CHARLESTON, W.Va. -- There are people whose acts you simply don't want to follow. Their light soaks up all the shine.
Back around Christmas, my friend Ginger Hamilton and I went to Third Eye Cabaret at the Charleston Cellar at 8 Capitol St. Third Eye performances, held each Thursday night, feature a combination of live local talent -- musicians, songwriters and spoken-word. On the night we were there, a few poets got up and performed, the last of them being a former West Virginian (now a California professor) named Joe Limer.
Limer talked fast and with passion, in bursts of such perfectly worded prose that my slow yet appreciative brain kept wishing for a rewind button.
If I'd been one of the writers scheduled to speak after Limer, I'd have sneaked out the back door while he was on stage. I know what it's like to try and follow acts like his. I've been there many times.
Most recently, it's been following after the woman, Kim DeMorato, who held my position at my job before me. She's been a tough act to follow. Kim is an efficient machine of a worker, with her color-coding and organizing ways. She was able to do -- with time to spare -- a job that has since been split into two. Coming along after her leaves me feeling incompetent on a regular basis.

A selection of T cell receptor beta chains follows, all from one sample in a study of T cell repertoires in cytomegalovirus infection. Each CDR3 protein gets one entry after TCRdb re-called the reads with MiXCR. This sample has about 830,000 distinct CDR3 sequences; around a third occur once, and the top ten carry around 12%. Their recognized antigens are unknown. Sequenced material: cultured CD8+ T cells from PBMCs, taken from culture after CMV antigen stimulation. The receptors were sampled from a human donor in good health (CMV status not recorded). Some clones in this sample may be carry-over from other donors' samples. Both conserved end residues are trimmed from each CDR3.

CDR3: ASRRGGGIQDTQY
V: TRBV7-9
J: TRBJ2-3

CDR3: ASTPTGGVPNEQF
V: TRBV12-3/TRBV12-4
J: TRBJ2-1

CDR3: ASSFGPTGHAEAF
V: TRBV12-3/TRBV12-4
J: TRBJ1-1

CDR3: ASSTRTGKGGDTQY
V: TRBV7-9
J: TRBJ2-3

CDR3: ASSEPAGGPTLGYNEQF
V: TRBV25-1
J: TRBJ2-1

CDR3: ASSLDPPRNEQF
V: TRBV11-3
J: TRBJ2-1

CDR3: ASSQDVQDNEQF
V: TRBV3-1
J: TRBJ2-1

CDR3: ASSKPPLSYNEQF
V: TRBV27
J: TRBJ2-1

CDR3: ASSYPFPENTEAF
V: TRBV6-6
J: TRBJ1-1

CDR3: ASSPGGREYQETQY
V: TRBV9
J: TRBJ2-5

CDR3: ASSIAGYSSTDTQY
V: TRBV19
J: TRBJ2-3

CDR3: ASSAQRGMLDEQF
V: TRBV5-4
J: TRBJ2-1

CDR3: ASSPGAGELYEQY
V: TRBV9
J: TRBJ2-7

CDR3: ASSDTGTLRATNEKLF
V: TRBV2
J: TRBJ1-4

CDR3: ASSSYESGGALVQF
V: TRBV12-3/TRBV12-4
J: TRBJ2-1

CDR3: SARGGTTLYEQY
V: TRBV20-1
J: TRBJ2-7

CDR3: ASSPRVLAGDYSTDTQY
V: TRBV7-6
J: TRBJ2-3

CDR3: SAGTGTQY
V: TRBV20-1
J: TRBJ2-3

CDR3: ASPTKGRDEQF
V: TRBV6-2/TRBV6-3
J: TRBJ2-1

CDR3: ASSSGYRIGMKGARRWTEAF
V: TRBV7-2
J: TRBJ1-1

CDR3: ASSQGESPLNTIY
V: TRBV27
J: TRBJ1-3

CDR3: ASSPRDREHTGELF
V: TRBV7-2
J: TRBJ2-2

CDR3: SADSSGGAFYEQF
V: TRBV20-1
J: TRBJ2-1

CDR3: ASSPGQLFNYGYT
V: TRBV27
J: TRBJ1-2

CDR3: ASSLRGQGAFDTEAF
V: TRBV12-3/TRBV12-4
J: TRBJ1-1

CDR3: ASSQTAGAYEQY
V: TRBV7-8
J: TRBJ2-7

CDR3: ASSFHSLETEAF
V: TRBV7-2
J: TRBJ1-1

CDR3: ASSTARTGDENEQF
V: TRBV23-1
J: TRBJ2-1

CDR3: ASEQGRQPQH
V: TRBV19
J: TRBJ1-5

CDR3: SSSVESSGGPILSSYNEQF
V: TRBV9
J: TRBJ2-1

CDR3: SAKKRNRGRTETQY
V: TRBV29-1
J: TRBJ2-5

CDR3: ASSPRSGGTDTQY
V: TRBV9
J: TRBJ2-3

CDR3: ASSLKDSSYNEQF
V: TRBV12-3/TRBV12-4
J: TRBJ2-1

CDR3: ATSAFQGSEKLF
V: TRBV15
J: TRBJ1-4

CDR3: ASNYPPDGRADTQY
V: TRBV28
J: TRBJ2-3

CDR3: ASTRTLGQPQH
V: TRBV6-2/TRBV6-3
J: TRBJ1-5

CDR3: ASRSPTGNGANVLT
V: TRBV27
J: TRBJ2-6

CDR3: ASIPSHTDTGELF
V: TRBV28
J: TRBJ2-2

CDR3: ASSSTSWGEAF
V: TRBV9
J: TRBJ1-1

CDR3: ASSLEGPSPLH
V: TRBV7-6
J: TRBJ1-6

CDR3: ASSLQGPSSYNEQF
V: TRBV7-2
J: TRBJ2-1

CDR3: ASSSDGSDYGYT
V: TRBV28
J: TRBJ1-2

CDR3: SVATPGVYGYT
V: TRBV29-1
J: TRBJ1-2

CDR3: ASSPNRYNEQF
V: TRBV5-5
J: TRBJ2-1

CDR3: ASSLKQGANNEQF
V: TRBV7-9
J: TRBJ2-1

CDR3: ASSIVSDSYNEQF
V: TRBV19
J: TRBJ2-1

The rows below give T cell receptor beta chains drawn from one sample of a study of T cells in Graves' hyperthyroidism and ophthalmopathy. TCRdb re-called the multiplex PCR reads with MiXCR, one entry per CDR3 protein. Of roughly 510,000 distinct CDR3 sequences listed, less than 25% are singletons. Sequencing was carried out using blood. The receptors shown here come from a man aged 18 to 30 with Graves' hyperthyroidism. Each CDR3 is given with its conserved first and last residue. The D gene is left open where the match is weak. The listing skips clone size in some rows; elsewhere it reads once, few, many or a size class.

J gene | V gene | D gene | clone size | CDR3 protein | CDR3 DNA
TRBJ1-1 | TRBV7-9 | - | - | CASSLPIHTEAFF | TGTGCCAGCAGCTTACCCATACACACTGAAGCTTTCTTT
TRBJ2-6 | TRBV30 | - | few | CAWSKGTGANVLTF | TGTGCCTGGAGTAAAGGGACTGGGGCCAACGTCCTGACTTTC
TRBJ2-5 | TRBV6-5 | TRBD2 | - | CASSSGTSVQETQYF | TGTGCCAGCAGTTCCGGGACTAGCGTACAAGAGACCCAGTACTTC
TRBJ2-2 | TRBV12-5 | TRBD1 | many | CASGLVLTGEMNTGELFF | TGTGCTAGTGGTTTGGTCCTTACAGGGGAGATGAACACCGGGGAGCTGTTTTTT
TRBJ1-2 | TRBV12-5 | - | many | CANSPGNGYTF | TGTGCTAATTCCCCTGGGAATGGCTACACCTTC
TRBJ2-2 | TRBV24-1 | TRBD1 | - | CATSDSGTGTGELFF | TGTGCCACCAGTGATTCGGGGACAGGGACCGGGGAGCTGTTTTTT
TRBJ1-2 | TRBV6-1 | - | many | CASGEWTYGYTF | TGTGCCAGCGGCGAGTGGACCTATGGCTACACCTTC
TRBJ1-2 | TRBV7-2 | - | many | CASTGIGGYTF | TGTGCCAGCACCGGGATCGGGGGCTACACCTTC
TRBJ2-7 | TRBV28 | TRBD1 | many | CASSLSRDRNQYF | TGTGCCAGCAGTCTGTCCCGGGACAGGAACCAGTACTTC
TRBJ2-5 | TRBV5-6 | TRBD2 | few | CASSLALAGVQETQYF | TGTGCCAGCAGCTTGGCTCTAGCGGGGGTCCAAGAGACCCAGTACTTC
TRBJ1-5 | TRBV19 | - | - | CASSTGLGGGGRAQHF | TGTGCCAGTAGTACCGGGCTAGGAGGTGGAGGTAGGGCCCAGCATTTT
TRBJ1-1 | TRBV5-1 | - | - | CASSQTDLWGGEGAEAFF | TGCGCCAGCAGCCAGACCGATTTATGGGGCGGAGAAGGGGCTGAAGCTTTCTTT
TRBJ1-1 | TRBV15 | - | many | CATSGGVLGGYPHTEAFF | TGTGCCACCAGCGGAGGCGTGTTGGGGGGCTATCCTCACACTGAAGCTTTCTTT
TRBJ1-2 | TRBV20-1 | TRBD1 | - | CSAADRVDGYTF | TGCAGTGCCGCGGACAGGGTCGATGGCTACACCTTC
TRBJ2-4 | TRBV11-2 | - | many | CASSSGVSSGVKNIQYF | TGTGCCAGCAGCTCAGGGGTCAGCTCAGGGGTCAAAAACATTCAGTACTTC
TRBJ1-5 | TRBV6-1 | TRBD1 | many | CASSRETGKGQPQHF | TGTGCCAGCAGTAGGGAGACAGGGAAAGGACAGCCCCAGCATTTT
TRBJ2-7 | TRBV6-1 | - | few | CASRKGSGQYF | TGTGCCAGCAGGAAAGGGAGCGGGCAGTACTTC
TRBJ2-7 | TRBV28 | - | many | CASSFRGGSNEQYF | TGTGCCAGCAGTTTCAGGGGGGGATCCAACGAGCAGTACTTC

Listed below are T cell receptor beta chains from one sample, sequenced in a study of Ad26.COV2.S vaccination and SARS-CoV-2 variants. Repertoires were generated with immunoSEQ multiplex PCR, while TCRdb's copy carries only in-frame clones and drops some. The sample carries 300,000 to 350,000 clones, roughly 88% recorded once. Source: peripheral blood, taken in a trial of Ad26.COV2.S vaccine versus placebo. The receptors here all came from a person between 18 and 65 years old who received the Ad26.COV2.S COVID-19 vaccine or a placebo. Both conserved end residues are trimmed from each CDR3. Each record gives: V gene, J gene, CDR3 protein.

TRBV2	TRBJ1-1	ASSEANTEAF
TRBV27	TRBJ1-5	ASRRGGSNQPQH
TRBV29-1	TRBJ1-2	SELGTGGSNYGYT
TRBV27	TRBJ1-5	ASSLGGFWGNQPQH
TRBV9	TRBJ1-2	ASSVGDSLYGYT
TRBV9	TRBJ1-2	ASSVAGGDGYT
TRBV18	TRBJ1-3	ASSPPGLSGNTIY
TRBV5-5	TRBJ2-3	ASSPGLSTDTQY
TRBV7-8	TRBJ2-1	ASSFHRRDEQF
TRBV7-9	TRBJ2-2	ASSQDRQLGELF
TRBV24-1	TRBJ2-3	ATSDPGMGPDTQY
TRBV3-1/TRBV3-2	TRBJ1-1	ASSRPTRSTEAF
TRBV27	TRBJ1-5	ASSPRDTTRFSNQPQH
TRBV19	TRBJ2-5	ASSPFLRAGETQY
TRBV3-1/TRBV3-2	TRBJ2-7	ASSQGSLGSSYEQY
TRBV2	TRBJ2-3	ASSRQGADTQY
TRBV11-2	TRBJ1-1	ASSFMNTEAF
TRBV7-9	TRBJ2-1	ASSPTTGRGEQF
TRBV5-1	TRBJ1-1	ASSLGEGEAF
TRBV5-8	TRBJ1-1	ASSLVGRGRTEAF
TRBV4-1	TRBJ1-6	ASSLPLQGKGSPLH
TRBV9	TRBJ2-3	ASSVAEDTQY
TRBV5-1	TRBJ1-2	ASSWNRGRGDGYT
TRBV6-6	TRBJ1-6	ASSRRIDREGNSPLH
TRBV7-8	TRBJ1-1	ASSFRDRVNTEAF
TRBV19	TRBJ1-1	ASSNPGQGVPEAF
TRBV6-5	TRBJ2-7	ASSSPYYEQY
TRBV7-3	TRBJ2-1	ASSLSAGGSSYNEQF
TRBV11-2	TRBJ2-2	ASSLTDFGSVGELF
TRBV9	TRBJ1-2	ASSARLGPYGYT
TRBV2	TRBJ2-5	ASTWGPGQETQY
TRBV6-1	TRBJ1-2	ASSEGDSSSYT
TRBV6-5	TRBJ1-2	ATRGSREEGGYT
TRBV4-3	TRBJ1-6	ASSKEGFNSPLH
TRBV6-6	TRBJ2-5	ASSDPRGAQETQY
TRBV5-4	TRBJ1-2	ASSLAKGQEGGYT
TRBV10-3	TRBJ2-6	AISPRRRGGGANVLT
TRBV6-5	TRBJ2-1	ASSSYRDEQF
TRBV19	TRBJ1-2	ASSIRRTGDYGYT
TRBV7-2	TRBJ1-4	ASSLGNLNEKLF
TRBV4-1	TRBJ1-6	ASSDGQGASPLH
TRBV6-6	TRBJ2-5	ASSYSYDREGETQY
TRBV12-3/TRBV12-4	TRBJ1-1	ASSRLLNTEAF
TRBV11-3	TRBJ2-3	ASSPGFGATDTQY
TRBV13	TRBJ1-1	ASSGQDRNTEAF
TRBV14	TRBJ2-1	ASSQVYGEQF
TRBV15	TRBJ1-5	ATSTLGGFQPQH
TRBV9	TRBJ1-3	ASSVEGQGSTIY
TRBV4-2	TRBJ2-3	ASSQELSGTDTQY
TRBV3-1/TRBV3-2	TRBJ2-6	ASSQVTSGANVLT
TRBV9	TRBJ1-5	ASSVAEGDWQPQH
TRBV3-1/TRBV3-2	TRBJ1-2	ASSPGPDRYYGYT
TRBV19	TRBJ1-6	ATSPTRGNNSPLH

I say all this because I recognize what it's like to be the small, dull firework that bursts too soon after the sky-lighting purple. And because I feel sorry for any man who comes into my life, because I had a father who set the bar mighty high.
Growing up, I assumed all dads were like mine. I thought they all had breakfast and dinner at the table with their wife and kids, that they rousted them from bed early on Saturday mornings to go for walks in the woods or along the train tracks, that they played games and built treehouses and that sort of thing.
Recently, as I was driving a group of teenage girls, they started talking about their dads. The conversation was both heartbreaking and infuriating, and left me wanting to call my own father to say thanks.
When one of the girls said she saw her dad only a few times a year, even though he lives less than a mile away, I asked if he'd always been that way.
"No," she said. "Dad loved us when we were little and cute, but he doesn't know what to do with us now, so he doesn't do anything at all. He doesn't even try."